1 June 2023

'Plastic-eating' Canberra startup partners with Lululemon to create infinitely recyclable textiles

| Lizzie Waymouth
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hands holding small pieces of plastic

Samsara Eco uses enzymes to break plastics down to their core molecules, which can then be used to make new plastics. Photo: Samsara Eco.

Canberra-based enviro-tech startup Samsara Eco has announced a partnership with Lululemon to develop the world’s first infinitely recyclable nylon and polyester. The two companies plan to work together to create new recycled textiles from clothing waste using Samsara Eco’s ‘plastic-eating’ enzyme technology.

The multi-year collaboration will be Lululemon’s first-ever minority investment in a recycling company and Samsara’s first partnership with a clothing manufacturer.

Founder and CEO Paul Riley told Region the relationship with Lululemon had been developing over the past 12 months, and a series of trials have already been conducted in the hope that a product will be available in stores next year.

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Samsara Eco was founded in 2021, with the ANU, Woolworths and CSIRO’s Main Sequence Ventures among its original shareholders. The company aims to tackle the challenge of recycling mixed plastics using the ANU’s world-leading technology, which is able to break complex plastics down to their core molecules within about an hour, making it possible to create new plastics again and again.

Samsara is “very excited about textiles, packaging and automotive”, Mr Riley said. In particular, the fashion industry represents a huge opportunity.

“Given less than 1 per cent of fashion is fibre-to-fibre recycled, we think that this can be a game-changer,” he said.

Around 87 per cent of the world’s textile waste ends up in landfill, incinerated or leaks into the environment, even though almost all of it is recyclable or reusable.

“Until now, there’s been no method of recycling it,” Mr Riley said.

This is where Lululemon comes in.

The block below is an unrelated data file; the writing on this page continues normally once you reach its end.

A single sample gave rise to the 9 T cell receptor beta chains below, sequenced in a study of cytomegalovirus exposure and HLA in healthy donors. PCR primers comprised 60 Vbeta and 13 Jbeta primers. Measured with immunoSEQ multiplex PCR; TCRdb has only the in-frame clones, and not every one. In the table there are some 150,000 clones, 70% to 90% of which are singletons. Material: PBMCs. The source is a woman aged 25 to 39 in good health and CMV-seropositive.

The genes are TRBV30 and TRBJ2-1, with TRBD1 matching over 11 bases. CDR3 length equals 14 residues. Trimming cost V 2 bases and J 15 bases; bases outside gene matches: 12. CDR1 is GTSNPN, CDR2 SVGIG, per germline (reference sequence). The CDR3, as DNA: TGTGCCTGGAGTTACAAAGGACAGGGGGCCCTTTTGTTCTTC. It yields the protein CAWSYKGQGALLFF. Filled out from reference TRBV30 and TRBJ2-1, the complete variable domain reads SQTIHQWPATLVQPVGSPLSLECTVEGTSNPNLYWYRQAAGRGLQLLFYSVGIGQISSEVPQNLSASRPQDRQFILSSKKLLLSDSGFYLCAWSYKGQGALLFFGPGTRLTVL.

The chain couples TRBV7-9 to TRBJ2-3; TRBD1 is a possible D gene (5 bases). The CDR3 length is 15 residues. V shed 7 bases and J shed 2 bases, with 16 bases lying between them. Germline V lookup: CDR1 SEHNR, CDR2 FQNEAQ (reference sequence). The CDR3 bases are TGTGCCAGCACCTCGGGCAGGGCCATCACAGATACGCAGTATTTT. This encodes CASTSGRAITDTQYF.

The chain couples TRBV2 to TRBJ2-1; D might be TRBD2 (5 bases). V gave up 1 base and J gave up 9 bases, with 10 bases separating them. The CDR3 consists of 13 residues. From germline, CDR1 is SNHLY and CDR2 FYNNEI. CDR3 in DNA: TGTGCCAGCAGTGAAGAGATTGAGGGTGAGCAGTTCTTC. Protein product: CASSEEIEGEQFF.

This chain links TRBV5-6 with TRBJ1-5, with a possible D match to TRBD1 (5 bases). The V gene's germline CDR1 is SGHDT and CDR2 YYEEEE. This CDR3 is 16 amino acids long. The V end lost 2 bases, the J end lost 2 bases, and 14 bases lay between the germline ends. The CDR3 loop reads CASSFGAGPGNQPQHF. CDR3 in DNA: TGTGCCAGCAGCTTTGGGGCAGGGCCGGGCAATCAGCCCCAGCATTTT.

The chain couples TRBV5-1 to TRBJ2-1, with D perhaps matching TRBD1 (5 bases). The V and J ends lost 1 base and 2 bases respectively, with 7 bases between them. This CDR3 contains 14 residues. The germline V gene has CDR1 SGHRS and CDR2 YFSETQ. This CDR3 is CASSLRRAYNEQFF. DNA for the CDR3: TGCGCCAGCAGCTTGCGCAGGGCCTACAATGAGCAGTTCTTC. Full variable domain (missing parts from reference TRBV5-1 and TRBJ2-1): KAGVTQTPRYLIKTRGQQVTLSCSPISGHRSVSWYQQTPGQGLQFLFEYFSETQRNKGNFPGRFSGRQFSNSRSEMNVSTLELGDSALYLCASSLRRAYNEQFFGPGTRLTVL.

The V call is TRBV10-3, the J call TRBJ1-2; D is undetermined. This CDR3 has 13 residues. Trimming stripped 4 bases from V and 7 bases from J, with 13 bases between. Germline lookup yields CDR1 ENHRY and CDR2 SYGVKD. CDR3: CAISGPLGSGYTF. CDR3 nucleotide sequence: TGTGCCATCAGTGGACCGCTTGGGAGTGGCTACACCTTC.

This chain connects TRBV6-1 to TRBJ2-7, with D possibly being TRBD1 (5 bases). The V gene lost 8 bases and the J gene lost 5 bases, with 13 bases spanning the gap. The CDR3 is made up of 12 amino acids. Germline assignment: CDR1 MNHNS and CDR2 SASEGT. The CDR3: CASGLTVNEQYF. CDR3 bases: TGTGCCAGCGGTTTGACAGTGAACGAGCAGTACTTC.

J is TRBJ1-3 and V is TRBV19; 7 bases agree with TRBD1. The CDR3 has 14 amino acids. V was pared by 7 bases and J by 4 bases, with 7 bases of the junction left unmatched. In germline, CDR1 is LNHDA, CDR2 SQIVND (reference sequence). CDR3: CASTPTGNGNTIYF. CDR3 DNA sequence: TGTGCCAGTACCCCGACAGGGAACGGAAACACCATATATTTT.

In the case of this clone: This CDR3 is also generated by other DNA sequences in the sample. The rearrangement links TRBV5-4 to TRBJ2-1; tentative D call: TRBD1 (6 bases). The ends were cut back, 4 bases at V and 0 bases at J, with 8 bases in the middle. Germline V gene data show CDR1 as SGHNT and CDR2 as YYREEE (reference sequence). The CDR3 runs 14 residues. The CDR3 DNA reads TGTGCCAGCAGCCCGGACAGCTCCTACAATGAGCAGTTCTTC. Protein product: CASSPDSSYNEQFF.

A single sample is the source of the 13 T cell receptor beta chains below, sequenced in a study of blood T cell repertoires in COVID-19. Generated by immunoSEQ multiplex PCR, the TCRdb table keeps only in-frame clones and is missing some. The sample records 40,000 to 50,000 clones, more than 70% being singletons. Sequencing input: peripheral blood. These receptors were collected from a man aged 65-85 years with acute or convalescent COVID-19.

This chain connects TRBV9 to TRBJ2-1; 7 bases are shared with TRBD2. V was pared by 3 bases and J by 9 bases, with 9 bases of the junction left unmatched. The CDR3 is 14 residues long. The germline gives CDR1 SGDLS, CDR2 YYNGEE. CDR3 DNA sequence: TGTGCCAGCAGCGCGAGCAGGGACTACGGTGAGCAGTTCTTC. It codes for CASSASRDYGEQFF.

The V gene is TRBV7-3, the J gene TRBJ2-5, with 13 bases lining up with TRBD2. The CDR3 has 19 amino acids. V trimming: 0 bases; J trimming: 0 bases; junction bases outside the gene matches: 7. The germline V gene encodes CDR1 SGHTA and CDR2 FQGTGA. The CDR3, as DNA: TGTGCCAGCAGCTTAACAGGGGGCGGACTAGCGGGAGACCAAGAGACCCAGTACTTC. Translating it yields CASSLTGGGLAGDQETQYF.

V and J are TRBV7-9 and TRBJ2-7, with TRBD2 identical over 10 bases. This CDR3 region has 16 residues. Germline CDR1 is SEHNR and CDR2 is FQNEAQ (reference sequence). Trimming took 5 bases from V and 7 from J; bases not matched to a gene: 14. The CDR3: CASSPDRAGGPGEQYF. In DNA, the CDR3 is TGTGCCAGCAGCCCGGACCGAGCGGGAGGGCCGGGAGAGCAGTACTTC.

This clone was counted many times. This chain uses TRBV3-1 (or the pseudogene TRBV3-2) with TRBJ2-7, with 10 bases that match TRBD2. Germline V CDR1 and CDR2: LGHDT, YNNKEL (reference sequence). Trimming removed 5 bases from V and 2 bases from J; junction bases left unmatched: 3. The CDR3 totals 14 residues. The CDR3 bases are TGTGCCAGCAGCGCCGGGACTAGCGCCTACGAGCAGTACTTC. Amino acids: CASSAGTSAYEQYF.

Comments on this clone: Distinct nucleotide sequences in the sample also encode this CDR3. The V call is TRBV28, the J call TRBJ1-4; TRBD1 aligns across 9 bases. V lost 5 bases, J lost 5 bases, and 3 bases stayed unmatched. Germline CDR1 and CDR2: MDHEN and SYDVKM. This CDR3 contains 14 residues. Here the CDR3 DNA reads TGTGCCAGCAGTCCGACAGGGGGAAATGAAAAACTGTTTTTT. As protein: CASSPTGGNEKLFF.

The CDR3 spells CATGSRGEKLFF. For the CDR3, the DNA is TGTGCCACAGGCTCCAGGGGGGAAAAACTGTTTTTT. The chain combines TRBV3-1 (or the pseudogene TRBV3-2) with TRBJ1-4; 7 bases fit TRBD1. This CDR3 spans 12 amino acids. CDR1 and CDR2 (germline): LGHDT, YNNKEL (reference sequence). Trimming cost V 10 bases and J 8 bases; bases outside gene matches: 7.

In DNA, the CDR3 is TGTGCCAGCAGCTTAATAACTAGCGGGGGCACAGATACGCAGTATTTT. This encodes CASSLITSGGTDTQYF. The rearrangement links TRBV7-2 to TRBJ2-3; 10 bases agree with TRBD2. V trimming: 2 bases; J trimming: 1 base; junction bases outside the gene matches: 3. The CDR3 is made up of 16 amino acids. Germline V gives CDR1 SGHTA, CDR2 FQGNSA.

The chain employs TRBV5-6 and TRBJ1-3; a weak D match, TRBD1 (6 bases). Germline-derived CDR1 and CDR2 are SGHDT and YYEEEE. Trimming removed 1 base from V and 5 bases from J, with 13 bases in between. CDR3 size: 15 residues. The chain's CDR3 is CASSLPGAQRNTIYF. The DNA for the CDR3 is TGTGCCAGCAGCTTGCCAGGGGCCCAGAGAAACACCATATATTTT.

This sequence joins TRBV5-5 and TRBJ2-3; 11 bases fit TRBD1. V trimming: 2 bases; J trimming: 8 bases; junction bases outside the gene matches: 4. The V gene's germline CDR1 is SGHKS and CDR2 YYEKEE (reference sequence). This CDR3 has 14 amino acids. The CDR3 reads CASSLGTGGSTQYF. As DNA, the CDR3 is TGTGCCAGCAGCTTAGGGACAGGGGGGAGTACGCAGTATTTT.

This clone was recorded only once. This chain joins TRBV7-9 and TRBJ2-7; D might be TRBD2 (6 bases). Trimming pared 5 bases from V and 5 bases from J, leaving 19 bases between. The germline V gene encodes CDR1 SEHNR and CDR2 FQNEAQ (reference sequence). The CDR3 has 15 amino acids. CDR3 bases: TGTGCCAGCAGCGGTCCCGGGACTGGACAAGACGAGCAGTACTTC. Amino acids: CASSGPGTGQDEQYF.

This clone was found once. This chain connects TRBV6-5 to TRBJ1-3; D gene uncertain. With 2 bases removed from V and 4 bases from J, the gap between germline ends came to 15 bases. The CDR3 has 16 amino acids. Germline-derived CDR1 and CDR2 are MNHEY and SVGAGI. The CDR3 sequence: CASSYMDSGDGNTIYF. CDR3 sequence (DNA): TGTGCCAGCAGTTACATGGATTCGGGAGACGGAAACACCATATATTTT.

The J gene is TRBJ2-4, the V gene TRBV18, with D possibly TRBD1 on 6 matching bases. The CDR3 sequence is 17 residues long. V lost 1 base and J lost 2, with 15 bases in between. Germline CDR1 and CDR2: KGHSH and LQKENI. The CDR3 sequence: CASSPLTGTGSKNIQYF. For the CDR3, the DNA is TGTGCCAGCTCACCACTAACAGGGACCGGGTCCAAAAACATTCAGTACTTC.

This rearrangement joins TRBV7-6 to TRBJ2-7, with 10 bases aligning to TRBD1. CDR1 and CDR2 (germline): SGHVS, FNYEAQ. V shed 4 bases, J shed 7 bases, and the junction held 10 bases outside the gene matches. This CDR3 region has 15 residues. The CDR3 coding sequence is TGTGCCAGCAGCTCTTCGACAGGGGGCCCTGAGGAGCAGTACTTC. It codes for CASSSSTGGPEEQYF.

With the support of the global athleticwear brand, Samsara has expanded its library of enzymes to include polyester and nylon 6,6 (a type of nylon commonly used in clothing).

Nylon and polyester make up around two-thirds of the clothing produced around the world today. Nylon 6,6 is “one of the most common materials utilised by the textile and fashion industries”, he said.

While its complex chemical structure makes it “extremely versatile and resilient” – which is why it’s so popular in clothing – this makes it extremely difficult to break down and recycle.

“The issue around conventional plastic recycling is that the plastic degrades over time, or it ends up being converted into other products that don’t depend on the structural integrity of its original form. For example, a polyester dress might end up being turned into a bag or a washcloth,” Mr Riley said.

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Asked whether the partnership will focus purely on recycling Lululemon apparel, Mr Riley said Samsara Eco is “definitely open to textiles from other sources”. The nature of the enzyme process means that a “whole raft of waste in the supply chain” can be used, including “used clothing, post-industrial or post-consumer waste”.

While this is Samsara’s first partnership with a clothing manufacturer, there are hopes that the company can make further breakthroughs into the mainstream fashion industry in the future, as well as working with partners in other spaces as it strives to meet its goal of recycling 1.5 million tonnes of textiles by 2030.

“We’re proud that this partnership is disrupting the apparel industry. The ability to infinitely recycle textiles, including nylon, is an essential solution to tackle the enormous challenge of textile waste in the apparel industry,” Mr Riley said.

“We’re expecting more industries that depend on plastic to see Samsara Eco as a viable recycling option.”

Samsara is looking into working with offshore partners to scale up its operations, but Mr Riley said the company is Canberran at its core and the ANU is the “heart and soul of the team”.

The company already has a facility in Mitchell producing monomers for the Lululemon project and hopes to have its Jerrabomberra site operational by the first quarter of the coming year.

Samsara is also “scoping larger facilities, given the scale of Lululemon”.

“That’s one of the benefits of someone like Lululemon deeply engaged and committed to the project, to pull you to market,” Mr Riley said.

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